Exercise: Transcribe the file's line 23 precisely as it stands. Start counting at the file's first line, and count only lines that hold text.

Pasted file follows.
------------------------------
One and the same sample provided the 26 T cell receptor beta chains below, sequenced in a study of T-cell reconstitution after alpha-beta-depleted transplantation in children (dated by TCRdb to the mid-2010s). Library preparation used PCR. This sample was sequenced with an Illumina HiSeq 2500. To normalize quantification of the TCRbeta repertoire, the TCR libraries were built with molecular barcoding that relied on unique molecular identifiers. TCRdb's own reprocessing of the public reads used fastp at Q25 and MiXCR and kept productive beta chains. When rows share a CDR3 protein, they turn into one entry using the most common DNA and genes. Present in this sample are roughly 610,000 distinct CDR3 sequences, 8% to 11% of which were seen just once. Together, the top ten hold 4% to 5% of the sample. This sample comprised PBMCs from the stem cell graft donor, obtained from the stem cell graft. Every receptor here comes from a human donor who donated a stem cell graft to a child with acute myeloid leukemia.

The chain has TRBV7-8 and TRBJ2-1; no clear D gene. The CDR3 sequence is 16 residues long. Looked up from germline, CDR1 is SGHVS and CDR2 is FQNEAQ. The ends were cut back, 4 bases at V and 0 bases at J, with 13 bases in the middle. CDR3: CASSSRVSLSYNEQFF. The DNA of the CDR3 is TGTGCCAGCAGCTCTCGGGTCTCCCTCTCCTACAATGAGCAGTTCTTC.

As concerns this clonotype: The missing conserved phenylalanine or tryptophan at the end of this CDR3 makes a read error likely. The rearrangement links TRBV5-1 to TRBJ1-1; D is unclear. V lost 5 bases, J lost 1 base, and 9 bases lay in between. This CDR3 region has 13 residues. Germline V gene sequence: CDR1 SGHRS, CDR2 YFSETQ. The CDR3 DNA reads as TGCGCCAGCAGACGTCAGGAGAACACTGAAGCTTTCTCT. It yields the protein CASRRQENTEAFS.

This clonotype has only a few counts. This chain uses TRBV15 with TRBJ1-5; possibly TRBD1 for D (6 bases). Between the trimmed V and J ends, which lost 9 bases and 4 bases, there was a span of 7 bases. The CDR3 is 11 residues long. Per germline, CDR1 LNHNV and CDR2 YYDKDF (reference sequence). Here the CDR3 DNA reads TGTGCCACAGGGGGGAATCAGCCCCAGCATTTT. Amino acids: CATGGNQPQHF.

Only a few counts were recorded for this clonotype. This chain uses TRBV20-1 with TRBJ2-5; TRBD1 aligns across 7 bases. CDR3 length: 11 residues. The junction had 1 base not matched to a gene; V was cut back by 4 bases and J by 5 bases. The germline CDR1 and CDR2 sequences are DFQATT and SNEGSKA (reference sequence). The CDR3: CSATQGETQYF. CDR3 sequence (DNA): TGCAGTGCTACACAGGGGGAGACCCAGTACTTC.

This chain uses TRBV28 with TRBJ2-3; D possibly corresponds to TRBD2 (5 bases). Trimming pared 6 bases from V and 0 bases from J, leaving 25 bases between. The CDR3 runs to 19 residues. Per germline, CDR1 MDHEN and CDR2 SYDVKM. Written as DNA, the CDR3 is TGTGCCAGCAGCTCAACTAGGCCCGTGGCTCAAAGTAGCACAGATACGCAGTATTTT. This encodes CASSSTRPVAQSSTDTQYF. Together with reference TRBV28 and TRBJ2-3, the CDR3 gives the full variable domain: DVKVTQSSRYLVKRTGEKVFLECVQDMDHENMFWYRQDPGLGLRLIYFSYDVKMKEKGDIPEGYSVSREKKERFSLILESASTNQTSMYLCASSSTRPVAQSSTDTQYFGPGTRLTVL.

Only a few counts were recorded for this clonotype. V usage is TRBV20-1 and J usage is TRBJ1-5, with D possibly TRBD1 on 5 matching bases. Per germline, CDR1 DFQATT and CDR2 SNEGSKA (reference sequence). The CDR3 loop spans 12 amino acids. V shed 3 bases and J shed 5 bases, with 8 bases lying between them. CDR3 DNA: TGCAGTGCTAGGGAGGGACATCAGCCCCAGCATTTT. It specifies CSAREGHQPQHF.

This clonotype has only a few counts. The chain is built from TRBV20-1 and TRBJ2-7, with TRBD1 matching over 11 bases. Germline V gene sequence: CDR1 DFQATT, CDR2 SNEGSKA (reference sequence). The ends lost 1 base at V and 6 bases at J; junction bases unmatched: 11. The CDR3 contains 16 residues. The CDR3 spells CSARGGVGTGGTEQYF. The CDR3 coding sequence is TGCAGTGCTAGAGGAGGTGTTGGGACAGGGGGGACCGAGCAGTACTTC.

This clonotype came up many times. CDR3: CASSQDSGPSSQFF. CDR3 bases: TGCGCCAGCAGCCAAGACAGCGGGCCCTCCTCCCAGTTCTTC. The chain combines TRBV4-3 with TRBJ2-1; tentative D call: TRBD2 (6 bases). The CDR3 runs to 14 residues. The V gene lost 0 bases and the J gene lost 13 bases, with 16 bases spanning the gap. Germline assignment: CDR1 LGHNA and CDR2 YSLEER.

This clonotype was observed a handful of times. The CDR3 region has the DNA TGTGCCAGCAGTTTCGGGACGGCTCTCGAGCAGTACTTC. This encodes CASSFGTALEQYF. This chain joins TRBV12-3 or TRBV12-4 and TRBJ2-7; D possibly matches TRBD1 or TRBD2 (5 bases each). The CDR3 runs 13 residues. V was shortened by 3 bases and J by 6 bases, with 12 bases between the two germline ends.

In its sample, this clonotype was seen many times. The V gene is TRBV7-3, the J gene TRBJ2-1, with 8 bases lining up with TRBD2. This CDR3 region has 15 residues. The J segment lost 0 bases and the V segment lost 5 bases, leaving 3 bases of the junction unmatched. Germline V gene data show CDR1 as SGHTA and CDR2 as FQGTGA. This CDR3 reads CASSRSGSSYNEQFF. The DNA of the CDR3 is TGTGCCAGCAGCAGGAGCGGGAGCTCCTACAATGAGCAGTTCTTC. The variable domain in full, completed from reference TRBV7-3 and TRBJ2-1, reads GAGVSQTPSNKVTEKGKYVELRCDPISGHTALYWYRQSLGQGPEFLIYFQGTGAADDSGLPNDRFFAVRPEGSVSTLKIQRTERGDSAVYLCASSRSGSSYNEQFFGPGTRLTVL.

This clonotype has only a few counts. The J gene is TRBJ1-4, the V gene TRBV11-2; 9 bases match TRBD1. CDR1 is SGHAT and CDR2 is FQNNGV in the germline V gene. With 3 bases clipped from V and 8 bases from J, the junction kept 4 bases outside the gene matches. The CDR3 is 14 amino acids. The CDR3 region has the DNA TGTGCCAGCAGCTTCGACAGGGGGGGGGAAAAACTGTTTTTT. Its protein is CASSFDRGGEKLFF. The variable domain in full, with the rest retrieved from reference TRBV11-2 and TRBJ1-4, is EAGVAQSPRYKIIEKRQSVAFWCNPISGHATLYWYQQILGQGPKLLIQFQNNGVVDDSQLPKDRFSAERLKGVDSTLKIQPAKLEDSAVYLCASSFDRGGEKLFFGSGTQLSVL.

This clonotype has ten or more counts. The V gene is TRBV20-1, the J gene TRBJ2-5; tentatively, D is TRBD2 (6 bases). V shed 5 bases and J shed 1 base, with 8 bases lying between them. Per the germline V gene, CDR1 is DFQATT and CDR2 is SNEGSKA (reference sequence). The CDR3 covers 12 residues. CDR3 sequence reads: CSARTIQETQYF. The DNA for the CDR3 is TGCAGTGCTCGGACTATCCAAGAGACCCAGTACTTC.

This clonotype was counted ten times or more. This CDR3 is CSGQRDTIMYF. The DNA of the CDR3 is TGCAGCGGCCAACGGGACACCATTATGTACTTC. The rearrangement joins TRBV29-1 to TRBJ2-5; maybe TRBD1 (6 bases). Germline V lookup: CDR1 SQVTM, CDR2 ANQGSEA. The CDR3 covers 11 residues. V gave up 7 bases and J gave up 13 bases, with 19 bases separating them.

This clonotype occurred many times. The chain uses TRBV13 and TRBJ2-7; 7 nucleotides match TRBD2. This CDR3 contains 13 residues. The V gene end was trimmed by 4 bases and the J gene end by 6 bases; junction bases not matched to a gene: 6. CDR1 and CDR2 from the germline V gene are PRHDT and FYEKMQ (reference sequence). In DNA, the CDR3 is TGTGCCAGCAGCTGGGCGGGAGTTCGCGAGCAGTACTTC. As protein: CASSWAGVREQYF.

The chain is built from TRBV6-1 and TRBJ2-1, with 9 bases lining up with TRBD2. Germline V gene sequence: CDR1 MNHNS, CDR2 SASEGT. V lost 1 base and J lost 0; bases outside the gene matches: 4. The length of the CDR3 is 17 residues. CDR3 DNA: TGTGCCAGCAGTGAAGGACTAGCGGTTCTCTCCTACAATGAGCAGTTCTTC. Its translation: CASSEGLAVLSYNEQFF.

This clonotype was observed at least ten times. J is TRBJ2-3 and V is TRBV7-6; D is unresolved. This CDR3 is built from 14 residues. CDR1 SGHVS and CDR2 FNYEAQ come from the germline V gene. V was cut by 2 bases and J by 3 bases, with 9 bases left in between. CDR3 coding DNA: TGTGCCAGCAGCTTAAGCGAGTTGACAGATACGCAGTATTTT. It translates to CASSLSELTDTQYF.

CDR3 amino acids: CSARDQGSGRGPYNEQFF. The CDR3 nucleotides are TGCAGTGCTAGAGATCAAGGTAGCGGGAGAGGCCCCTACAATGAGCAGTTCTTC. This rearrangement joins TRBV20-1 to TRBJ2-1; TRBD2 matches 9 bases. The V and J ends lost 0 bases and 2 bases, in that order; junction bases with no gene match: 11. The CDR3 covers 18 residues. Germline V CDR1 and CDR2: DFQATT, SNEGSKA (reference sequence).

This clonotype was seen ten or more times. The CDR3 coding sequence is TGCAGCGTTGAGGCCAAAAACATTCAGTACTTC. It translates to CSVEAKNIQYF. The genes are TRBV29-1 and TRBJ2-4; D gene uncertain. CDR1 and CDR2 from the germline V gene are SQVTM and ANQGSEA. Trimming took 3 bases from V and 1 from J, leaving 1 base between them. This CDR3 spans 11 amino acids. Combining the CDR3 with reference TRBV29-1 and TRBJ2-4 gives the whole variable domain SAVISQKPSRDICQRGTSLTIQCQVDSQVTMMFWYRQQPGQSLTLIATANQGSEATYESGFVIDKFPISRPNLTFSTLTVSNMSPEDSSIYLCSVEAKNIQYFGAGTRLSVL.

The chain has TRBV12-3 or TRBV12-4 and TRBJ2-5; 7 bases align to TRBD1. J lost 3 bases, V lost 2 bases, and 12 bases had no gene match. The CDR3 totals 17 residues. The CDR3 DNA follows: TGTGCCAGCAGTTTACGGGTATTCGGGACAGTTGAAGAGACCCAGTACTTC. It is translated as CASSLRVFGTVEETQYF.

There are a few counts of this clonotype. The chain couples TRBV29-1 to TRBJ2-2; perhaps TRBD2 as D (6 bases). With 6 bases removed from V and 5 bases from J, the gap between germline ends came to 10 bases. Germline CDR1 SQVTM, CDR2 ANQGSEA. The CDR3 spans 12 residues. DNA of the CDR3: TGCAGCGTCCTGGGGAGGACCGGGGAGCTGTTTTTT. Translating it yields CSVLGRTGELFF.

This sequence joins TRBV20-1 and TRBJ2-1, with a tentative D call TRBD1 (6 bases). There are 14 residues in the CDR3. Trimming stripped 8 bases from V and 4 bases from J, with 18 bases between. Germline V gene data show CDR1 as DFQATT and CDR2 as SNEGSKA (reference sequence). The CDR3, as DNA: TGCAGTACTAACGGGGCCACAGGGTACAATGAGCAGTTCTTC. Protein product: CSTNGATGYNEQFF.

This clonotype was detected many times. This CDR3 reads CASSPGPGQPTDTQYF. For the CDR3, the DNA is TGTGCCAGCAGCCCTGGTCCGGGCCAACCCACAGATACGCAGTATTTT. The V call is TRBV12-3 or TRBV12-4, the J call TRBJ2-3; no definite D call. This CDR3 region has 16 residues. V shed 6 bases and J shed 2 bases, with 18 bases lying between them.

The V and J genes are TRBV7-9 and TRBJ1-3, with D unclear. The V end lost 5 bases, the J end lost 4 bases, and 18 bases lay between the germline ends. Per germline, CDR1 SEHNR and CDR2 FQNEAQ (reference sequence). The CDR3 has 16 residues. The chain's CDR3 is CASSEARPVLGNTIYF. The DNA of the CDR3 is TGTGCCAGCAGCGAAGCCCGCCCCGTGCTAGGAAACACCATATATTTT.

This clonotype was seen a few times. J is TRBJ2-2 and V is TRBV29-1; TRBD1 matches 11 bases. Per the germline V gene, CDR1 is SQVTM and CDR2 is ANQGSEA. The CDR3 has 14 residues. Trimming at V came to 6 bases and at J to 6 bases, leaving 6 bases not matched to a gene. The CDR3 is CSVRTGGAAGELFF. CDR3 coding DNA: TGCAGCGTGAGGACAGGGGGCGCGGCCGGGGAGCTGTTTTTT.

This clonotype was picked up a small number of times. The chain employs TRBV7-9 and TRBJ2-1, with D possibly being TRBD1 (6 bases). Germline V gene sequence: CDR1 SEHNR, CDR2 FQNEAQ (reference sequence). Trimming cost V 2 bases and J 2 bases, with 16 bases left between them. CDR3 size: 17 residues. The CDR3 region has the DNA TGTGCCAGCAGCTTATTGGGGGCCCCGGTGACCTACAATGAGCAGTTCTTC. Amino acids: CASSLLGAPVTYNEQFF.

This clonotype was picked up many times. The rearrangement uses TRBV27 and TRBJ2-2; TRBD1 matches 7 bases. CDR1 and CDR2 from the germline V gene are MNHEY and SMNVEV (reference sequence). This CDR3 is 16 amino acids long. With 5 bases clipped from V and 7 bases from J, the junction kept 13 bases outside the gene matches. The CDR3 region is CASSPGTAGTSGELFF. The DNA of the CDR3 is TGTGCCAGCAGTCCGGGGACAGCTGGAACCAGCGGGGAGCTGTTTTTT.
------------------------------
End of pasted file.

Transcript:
This clonotype was detected many times. This CDR3 reads CASSPGPGQPTDTQYF. For the CDR3, the DNA is TGTGCCAGCAGCCCTGGTCCGGGCCAACCCACAGATACGCAGTATTTT. The V call is TRBV12-3 or TRBV12-4, the J call TRBJ2-3; no definite D call. This CDR3 region has 16 residues. V shed 6 bases and J shed 2 bases, with 18 bases lying between them.